Kepler-442

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Kepler-442
Observation data
Epoch J2000      Equinox J2000
Constellation Lyra
Right ascension  19h 01m 27.9743s[1]
Declination +39° 16′ 48.2236″[1]
Apparent magnitude (V) 14.976[2]
Characteristics
Evolutionary stage Main sequence
Spectral type K?V[3]
Astrometry
Proper motion (μ) RA: 7.785±0.037[1] mas/yr
Dec.: 1.917±0.038[1] mas/yr
Parallax (π)2.7037 ± 0.0203[1] mas
Distance1,206 ± 9 ly
(370 ± 3 pc)
Details
Mass0.61 ± 0.03[2] M
Radius0.60 ± 0.02[2] R
Luminosity0.117[3] L
Temperature4402 ± 100[2] K
Metallicity [Fe/H]−0.37 ± 0.10[2] dex
Age2.9+8.1
−0.2
[2] Gyr
Other designations
KIC 4138008, KOI-4742
Database references
SIMBADdata
Extrasolar Planets
Encyclopaedia
data

Kepler-442 is a K-type main-sequence star approximately 1,206 light years from Earth in the constellation Lyra. It is located within the field of vision of the Kepler spacecraft, the satellite that NASA's Kepler Mission used to detect planets that may be transiting their stars. On January 6, 2015, along with the notable stars of Kepler-438 and Kepler-440, it was announced that the star has an extrasolar planet (a super-Earth) orbiting within the habitable zone, named Kepler-442b.[2]

Nomenclature and history[edit]

The Kepler Space Telescope search volume, in the context of the Milky Way Galaxy.

Prior to Kepler observation, Kepler-442 had the 2MASS catalogue number 2MASS J19012797+3916482. In the Kepler Input Catalog it has the designation of KIC 4138008, and when it was found to have transiting planet candidates it was given the Kepler object of interest number of KOI-4742.

Planetary candidates were detected around the star by NASA's Kepler Mission, a mission tasked with discovering planets in transit around their stars. The transit method that Kepler uses involves detecting dips in brightness in stars. These dips in brightness can be interpreted as planets whose orbits pass in front of their stars from the perspective of Earth, although other phenomenon can also be responsible which is why the term planetary candidate is used.[4]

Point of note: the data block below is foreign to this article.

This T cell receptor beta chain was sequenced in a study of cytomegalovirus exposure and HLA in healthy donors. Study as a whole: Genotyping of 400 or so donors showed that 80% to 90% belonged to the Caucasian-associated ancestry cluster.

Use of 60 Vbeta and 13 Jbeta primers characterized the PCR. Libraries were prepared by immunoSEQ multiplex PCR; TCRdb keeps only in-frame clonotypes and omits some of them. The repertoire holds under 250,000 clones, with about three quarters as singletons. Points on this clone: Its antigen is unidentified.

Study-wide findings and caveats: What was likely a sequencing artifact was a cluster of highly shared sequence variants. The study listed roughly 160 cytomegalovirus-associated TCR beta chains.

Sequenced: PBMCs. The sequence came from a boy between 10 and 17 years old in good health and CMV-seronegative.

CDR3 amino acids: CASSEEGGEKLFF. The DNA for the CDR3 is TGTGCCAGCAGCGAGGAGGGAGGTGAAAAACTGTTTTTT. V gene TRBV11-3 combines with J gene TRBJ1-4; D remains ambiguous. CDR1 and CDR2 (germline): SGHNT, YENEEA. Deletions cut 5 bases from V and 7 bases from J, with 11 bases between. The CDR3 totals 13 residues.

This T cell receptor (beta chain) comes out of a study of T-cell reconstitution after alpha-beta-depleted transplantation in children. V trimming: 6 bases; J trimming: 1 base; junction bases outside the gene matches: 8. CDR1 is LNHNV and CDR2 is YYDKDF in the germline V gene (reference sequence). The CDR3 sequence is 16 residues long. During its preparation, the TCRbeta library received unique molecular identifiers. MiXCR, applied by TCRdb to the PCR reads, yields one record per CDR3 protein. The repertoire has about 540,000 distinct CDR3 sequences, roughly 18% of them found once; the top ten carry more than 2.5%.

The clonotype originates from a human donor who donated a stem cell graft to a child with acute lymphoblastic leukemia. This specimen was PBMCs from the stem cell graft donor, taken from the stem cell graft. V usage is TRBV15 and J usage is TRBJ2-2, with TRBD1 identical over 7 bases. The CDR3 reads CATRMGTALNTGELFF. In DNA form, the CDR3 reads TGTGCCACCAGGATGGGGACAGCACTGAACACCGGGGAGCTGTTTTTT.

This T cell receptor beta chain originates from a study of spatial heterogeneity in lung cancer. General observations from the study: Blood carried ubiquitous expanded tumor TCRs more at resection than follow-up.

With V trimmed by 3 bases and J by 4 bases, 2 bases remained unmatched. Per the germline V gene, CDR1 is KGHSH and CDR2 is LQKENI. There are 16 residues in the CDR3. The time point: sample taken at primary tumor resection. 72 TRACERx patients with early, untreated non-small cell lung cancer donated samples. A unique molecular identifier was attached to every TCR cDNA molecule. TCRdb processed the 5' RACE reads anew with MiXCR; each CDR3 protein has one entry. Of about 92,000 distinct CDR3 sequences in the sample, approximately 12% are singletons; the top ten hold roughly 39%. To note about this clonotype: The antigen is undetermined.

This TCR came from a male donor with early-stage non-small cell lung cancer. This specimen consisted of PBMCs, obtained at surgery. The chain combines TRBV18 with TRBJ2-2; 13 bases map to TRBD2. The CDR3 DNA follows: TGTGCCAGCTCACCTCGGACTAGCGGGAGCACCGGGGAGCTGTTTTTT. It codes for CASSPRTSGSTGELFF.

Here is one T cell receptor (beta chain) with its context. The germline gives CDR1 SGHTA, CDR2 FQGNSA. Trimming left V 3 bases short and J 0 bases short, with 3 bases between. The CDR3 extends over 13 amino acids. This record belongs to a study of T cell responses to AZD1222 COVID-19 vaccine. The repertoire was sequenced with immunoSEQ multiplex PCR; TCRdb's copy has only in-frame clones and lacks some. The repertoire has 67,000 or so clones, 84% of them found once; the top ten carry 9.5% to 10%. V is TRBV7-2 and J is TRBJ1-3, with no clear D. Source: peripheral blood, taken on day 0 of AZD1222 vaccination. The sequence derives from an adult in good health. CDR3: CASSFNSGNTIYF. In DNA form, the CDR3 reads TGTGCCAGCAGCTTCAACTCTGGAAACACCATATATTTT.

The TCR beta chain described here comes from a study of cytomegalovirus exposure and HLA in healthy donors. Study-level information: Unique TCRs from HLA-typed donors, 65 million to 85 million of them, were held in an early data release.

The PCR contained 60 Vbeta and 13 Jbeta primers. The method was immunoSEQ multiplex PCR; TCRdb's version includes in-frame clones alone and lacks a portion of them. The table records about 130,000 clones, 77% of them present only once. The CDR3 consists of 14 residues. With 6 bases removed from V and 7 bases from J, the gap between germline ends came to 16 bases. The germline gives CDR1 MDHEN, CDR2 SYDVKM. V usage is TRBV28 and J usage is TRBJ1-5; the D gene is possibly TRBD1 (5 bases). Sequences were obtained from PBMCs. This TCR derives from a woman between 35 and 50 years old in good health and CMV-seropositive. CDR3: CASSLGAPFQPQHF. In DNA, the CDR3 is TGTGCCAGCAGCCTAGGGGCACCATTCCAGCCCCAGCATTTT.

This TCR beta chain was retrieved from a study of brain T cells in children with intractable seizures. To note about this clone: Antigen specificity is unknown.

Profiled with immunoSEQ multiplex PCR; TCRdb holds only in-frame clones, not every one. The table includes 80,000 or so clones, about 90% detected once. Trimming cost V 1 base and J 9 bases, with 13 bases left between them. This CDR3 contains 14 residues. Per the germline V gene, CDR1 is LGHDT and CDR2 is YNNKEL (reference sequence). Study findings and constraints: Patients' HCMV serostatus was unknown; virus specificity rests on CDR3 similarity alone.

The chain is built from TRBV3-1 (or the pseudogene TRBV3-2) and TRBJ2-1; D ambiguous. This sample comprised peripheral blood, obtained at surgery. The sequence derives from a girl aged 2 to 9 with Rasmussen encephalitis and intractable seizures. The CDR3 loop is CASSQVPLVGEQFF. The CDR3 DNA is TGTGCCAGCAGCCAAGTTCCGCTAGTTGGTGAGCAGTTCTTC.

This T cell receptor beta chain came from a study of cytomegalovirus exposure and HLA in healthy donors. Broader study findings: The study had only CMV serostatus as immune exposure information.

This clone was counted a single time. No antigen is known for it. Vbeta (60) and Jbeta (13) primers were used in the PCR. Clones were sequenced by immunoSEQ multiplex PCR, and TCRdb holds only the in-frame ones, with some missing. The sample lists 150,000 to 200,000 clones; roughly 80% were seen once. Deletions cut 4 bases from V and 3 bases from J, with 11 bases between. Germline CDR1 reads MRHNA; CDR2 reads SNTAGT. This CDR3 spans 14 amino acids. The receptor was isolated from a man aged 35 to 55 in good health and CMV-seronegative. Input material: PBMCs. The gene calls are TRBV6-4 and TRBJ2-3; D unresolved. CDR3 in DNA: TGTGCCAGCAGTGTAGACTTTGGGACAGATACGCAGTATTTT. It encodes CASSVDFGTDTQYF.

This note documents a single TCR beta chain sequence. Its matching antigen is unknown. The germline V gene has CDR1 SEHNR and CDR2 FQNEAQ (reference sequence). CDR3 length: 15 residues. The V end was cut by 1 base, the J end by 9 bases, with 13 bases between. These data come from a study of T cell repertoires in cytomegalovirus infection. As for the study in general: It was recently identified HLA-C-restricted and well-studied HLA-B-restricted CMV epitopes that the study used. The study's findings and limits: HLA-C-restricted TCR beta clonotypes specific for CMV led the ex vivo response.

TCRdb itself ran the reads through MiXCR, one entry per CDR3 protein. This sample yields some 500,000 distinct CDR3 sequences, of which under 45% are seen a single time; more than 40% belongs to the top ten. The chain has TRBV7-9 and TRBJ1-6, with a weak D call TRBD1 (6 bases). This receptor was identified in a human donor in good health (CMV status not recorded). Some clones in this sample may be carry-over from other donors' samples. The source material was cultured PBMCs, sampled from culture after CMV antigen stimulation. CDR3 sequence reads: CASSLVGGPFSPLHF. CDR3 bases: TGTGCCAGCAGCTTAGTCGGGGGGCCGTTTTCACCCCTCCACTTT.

Following the acceptance of the discovery paper, the Kepler team provided an additional moniker for the system of "Kepler-442".[5] The discoverers referred to the star as Kepler-442, which is the normal procedure for naming the exoplanets discovered by the spacecraft.[2] Hence, this is the name used by the public to refer to the star and its planet.

Candidate planets that are associated with stars studied by the Kepler Mission are assigned the designations ".01" etc. after the star's name, in the order of discovery.[6] If planet candidates are detected simultaneously, then the ordering follows the order of orbital periods from shortest to longest.[6] Following these rules, there was only candidate planet were detected, with an orbital period of 112.3053 days.

The designation b derive from the order of discovery. The designation of b is given to the first planet orbiting a given star, followed by the other lowercase letters of the alphabet.[7] In the case of Kepler-442, there was only one planet detected, so only the letter b is used. The name Kepler-442 derives directly from the fact that the star is the catalogued 442nd star discovered by Kepler to have confirmed planets.

Stellar characteristics[edit]

Kepler-442 is a K-type main sequence star that is approximately 61% the mass of and 60% the radius of the Sun. It has a temperature of 4402 K and is about 2.9 billion years old, but the margin of error here is quite large.[2] In comparison, the Sun is about 4.6 billion years old[8] and has a temperature of 5778 K.[9]

The star is somewhat poor in metals, with a metallicity ([Fe/H]) of about –0.37, or about 42% of the amount of iron and other heavier metals found in the Sun.[2] The star's luminosity is a bit low for a star like Kepler-442, with a luminosity of around 11% of that of the solar luminosity.[3]